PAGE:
This article addresses the obstacles of effectively integrating addiction counseling into a nationwide definition of professional counseling scope of practice. The article covers an overview of issues, specific licensure and credentialing frameworks (LPC, CADC, LCADC) in two U.S. states, and recommendations to effectively bridge the gap between professional and addiction counseling. Historical origins and an overview of addiction counseling are presented.
Educational counseling has declined as a counseling specialization in the United States, although the need for this intervention persists and is being met by other providers. This article illustrates how career theories such as Holland’s RIASEC theory can inform a revitalized educational counseling practice in secondary and postsecondary settings. The theory suggests that six personality types—Realistic, Investigative, Artistic, Social, Enterprising, and Conventional—have varying relationships with one another and that they can be associated to the same six environmental areas to assess educational and vocational adjustment. Although educational counseling can be viewed as distinctive from mental health counseling and/or career counseling, modern career theories can inform the practice of educational counseling for the benefit of students and schools.
Consideration of older adult lesbian, gay, bisexual, and transgender (LGBT) persons in gerontological research is lacking, leaving professional counselors without a substantive bridge with which to connect resources with treatment planning when working with sexual minorities. Therefore, presented here is an overview of aging research related to older adult LGBT individuals. The importance of individuality among LGBT individuals and suggestions for professional counselors who work with both individuals and couples in these populations also are presented.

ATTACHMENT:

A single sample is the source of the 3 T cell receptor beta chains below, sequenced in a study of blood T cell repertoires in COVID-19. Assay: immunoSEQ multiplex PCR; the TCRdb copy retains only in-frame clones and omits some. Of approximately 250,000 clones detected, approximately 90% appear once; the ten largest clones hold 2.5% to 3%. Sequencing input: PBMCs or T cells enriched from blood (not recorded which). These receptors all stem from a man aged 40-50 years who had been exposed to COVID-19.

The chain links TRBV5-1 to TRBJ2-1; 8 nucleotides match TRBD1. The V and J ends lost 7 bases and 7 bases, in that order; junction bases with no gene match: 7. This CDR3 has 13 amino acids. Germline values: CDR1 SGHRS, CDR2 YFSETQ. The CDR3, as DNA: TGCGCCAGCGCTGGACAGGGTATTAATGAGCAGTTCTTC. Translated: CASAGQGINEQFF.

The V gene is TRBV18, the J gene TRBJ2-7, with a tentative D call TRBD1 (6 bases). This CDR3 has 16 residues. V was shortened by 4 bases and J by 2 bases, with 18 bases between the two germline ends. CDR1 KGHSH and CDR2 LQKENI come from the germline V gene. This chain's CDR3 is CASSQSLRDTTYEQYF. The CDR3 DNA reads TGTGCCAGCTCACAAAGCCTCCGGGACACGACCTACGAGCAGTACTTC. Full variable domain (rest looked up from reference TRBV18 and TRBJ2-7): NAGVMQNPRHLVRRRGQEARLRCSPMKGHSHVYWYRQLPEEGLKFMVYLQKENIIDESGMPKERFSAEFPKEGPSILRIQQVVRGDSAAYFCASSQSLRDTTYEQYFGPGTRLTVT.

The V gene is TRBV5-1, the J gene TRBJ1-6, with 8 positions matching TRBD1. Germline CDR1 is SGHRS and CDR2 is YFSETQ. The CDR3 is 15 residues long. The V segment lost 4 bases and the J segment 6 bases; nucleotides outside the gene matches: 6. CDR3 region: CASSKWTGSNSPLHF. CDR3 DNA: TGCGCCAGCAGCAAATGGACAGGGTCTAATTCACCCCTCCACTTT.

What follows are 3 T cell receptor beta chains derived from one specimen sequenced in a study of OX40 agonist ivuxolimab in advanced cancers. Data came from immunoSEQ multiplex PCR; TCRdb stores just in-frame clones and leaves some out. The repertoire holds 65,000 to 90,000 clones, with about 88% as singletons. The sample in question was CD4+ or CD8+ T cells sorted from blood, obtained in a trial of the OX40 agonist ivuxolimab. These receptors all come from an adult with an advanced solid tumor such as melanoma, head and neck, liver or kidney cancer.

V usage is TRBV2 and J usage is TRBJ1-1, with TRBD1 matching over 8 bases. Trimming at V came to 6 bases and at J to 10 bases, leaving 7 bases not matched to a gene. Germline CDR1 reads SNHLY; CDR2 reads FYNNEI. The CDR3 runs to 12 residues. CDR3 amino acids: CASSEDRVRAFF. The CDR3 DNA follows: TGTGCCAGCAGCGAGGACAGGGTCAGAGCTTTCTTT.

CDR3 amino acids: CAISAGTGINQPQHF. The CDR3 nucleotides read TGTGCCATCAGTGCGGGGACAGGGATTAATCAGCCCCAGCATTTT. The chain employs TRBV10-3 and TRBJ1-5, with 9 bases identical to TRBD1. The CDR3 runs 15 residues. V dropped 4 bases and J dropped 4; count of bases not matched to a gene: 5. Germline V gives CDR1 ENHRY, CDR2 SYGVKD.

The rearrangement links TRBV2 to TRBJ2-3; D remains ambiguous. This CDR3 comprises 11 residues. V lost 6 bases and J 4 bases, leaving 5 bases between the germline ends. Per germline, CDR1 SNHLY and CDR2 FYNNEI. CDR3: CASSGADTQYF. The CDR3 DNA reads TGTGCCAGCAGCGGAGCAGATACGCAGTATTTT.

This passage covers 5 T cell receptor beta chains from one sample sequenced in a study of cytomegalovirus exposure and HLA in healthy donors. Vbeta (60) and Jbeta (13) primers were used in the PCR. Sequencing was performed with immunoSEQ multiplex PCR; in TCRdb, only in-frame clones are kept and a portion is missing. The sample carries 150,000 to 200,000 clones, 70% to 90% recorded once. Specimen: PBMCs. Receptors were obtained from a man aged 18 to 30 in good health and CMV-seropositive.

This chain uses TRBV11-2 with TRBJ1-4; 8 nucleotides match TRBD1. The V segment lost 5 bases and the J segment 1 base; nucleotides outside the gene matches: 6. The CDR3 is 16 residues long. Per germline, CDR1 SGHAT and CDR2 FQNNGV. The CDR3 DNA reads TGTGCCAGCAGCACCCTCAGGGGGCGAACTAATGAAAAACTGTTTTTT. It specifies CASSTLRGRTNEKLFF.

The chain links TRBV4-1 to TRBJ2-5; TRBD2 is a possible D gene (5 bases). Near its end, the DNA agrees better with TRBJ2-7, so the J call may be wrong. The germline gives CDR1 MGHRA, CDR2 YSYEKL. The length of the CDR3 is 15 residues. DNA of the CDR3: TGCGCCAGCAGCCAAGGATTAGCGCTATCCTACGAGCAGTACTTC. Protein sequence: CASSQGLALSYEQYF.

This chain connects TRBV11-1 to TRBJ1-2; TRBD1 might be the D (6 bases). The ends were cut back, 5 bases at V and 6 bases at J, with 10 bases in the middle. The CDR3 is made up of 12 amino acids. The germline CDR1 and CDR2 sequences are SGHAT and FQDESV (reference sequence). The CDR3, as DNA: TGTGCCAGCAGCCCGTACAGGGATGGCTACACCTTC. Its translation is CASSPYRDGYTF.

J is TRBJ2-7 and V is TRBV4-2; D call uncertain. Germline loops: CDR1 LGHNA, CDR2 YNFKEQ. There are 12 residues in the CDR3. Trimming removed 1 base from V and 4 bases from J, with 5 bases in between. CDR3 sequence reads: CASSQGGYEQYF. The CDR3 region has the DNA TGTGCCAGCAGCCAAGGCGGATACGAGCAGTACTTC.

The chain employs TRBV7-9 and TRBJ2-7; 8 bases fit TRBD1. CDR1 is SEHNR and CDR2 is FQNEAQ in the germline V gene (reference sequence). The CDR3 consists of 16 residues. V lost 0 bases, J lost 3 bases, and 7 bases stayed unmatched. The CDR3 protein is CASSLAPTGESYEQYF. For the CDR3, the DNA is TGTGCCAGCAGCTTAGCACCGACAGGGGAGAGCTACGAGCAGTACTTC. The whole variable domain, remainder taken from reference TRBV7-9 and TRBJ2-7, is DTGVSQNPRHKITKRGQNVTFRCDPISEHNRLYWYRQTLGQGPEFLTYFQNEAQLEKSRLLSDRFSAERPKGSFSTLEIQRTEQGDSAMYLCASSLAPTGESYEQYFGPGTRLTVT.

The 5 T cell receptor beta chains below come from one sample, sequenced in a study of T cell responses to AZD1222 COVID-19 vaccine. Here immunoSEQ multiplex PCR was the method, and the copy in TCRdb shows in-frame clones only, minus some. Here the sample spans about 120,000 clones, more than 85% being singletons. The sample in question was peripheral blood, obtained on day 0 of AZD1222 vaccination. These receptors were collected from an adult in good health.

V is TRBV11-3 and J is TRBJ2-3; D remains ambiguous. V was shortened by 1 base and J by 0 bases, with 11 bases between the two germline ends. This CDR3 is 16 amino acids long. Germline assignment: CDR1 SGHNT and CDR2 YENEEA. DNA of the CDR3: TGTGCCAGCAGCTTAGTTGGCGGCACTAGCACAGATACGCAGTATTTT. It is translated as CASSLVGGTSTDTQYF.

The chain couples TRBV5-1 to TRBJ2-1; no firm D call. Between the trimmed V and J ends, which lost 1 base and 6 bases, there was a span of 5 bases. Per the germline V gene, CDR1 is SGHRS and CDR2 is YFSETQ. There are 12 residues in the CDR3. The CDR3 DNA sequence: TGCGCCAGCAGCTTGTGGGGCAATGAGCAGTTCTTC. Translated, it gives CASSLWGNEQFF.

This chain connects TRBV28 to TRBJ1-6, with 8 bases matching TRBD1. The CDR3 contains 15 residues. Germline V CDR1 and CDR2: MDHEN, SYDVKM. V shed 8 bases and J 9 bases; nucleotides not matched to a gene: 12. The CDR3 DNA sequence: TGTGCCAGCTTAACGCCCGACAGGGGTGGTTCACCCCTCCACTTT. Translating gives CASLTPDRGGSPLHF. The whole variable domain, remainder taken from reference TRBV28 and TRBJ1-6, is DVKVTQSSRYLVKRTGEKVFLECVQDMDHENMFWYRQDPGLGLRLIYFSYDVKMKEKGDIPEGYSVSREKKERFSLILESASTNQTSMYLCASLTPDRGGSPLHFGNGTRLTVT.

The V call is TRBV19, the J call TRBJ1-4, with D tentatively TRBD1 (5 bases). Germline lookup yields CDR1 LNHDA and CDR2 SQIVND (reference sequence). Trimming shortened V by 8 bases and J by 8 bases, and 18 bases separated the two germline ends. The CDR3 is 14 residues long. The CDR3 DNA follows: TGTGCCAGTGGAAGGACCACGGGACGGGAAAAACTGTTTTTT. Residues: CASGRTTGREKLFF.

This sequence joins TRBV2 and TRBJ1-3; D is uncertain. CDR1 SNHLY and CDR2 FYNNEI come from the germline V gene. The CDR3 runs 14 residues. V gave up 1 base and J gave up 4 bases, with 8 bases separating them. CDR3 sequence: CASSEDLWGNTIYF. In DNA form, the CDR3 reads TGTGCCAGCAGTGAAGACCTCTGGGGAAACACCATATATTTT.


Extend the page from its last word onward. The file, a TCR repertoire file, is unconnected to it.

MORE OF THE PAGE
Given the increasing popularity of narrative and collaborative therapies, this article undertakes an examination of the postmodern theory underlying these therapies. This consideration gives particular attention to issues of power and knowledge in therapeutic practice, examined both within clients’ narratives and within the therapeutic alliance.Implications on the role of counselors in recognizing and addressing power within clinical practice is likewise detailed.
Little is known about levels of personal growth attributed by students to typical college life experiences. This paper documents two studies of student self-reported and posttraumatic growth and compares growth levels across populations. Both studies measure student attributions of cause to academic and non-academic experiences, respectively. It is suggested that future research on the outcome of college life experiences can use a similar approach with a variety of variables.
Group counseling has been highlighted as one effective intervention for at-risk students, yet debate remains as to the comparable efficacy of traditional interventions versus thematic interventions. This study compared two psychosocial educational programs, the PEGS and ARK Programs, designed to help elementary school students with social skills development, problem behaviors, bullying, and self-esteem with 15 elementary-aged students. Results revealed no differences between the programs and improvement on many indicators. Implications for school counselors are presented.